Members of Mkhabela’s group who don't repay debts on time are given an extra month, but then risk having goods repossessed. Members who don’t save lose out on any interest earned during that period.

Stokvels rely heavily on personal relationships and the trust, responsibility and peer pressure they cultivate. Similar informal savings and loan associations are common the world over, from “village banks” in neighbouring Malawi to Mexico’s “cundinas” or “hui” in China.

Standard Bank’s new account targeted at stokvels will offer different features depending on what the group is saving for. For grocery stokvels, for instance, the bank might provide easier ways to buy in bulk.

The bank also plans to offer discounts at retailers, funeral parlours and other places stokvels often approach with piles of cash, hoping to make a bulk purchase or to ask to set aside the money for the future.

Standard Bank is building a network of partnerships with such organisations, which already spans 20,000 outlets, to promote the new account and create a stokvel loyalty programme.

It wants to double the balances it holds via its existing group savings product, Mkalala said, without giving a figure for those.

Absa and FNB plan to offer stokvels investments, Cele and Raj Makanjee, FNB's retail and private banking CEO, said. Absa hopes its efforts can help to increase its savings and market deposit share in SA to 25% from about 21.5% within three to five years.

Standard Bank and FNB meanwhile are looking to replicate stokvels’ informal lending and could roll out similar schemes in other markets in Africa. Mkalala said his bank was already planning such moves in Kenya.

Banking a stokvel offers multiple chances to make money. Targeting individual members with personal bank accounts, for instance, would open up a world of sales opportunities.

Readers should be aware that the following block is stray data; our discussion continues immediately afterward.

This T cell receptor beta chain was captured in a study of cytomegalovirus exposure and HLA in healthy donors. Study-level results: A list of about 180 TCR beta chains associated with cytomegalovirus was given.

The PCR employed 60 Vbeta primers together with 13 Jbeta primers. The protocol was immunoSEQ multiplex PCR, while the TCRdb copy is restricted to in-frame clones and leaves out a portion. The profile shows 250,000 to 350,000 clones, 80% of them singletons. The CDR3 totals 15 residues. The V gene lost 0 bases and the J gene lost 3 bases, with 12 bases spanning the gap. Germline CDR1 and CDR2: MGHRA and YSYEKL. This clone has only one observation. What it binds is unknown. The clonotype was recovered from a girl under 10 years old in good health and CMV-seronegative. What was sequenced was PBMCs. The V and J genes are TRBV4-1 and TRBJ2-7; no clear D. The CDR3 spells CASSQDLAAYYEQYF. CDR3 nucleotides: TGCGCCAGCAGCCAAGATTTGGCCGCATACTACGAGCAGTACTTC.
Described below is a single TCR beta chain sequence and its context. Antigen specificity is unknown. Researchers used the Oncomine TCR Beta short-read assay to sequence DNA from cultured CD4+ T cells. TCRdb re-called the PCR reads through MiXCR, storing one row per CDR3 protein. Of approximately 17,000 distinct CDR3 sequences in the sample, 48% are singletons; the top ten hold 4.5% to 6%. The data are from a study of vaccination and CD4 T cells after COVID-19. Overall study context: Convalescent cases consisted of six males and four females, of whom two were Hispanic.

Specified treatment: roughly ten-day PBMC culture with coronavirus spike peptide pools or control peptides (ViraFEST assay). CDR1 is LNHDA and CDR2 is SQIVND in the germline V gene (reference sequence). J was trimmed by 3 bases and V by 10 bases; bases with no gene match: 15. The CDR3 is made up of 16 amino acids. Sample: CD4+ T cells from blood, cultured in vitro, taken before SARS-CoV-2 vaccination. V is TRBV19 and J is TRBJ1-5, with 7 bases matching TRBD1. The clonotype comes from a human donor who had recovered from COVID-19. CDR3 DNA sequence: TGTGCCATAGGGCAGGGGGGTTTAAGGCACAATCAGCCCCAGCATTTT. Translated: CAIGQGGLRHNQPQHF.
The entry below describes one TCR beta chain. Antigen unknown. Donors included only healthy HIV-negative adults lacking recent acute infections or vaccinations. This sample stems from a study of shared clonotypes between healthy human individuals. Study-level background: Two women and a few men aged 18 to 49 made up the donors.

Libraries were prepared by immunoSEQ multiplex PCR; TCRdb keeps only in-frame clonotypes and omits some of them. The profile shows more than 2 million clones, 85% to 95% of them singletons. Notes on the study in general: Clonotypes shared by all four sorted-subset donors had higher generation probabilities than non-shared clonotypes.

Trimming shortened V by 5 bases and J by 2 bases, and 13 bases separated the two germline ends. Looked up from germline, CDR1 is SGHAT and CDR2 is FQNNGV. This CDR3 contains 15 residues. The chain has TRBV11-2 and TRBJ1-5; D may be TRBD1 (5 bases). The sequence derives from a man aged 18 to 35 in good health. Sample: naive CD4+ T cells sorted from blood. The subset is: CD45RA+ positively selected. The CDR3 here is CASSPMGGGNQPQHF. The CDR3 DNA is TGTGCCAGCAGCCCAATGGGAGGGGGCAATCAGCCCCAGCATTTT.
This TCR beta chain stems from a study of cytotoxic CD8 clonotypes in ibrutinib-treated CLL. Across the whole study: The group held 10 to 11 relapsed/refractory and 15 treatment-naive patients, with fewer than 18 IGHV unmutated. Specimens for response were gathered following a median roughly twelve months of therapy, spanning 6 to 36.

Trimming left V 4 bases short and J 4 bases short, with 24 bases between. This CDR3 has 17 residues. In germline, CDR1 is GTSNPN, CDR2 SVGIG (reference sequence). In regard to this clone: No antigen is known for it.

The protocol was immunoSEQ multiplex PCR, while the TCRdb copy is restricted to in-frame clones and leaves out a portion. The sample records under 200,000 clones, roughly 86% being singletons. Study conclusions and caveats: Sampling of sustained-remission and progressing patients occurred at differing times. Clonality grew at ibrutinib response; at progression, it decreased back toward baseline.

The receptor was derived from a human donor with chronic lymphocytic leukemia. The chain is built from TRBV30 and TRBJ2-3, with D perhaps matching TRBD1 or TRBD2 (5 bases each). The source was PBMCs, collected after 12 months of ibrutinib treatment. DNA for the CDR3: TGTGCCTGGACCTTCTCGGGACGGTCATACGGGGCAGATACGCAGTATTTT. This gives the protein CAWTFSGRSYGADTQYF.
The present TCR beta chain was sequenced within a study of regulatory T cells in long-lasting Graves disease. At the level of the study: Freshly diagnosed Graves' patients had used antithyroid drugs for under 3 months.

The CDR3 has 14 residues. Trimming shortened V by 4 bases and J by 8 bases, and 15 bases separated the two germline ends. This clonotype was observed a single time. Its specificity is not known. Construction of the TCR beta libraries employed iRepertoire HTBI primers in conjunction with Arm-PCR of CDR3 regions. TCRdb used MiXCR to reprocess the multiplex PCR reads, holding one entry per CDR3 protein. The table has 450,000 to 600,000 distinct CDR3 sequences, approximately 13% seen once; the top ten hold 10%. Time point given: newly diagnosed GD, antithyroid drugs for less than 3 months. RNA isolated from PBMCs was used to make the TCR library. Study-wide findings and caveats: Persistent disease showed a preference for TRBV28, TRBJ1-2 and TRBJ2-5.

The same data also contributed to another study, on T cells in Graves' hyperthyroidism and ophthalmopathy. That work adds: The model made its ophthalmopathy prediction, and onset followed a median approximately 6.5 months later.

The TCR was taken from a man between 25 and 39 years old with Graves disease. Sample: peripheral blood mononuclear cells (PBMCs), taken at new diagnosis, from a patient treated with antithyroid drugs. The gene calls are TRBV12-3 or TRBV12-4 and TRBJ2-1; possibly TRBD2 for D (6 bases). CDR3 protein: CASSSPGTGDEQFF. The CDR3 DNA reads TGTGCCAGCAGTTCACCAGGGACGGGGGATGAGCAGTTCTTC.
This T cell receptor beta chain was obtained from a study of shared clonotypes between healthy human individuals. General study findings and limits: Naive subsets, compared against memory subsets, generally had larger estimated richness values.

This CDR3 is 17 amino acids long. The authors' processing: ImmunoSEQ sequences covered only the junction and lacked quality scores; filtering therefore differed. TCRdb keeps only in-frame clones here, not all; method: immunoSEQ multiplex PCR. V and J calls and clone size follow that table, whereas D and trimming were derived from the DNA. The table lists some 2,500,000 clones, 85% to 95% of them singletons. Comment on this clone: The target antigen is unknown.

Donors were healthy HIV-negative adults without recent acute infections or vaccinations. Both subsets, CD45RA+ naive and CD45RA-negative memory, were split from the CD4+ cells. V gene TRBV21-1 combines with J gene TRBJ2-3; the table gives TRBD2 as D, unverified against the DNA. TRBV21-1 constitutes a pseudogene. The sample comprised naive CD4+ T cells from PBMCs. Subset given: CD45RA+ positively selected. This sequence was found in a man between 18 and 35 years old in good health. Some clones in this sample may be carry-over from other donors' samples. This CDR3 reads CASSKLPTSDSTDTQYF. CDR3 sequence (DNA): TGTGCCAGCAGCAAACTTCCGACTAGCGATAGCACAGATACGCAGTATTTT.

“[That] is the much bigger play from a cross-sell point of view ... You can do much more with the members,” Mkalala said. Stokvels also benefit, he said via better returns and enhanced security.

Stokvels have lost huge sums in robberies, local media have reported, while informality can increase vulnerability to fraudsters.

Personal issues

Some stokvels put money in personal bank accounts, but this can create problems regarding access to the cash. If the account holder dies, for instance, clubs have to negotiate with the next of kin or the bank to access their funds, and they can be unsuccessful — a scenario that played out for some during the pandemic.

Anton Krone, head of SaveAct, which helps set up savings clubs, says shifting into the formal banking system isn’t necessarily a better option, and can lead to higher debts and other problems.

Andrew Lukhele, who chairs Nasasa, said banks bring demands for documents, a constitution — not necessary for all groups — and more rigidity in how the money can be used.

Stokvels’ benefits also go beyond pure finance; they provide a sense of community or moral support in tough times through regular in-person meetings.

Bank executives says their products could cultivate the same qualities, but Krone and Lukhele reckon these elements could be lost in practice.

Some savers are also reluctant. Twitter users in Malawi criticised banks for trying to profit from village banks after ignoring their members for decades.

Mkhabela’s reasoning, however, is more practical: “Bank accounts have too many charges, a lot of paperwork ... We prefer to do it this way.”

Reuters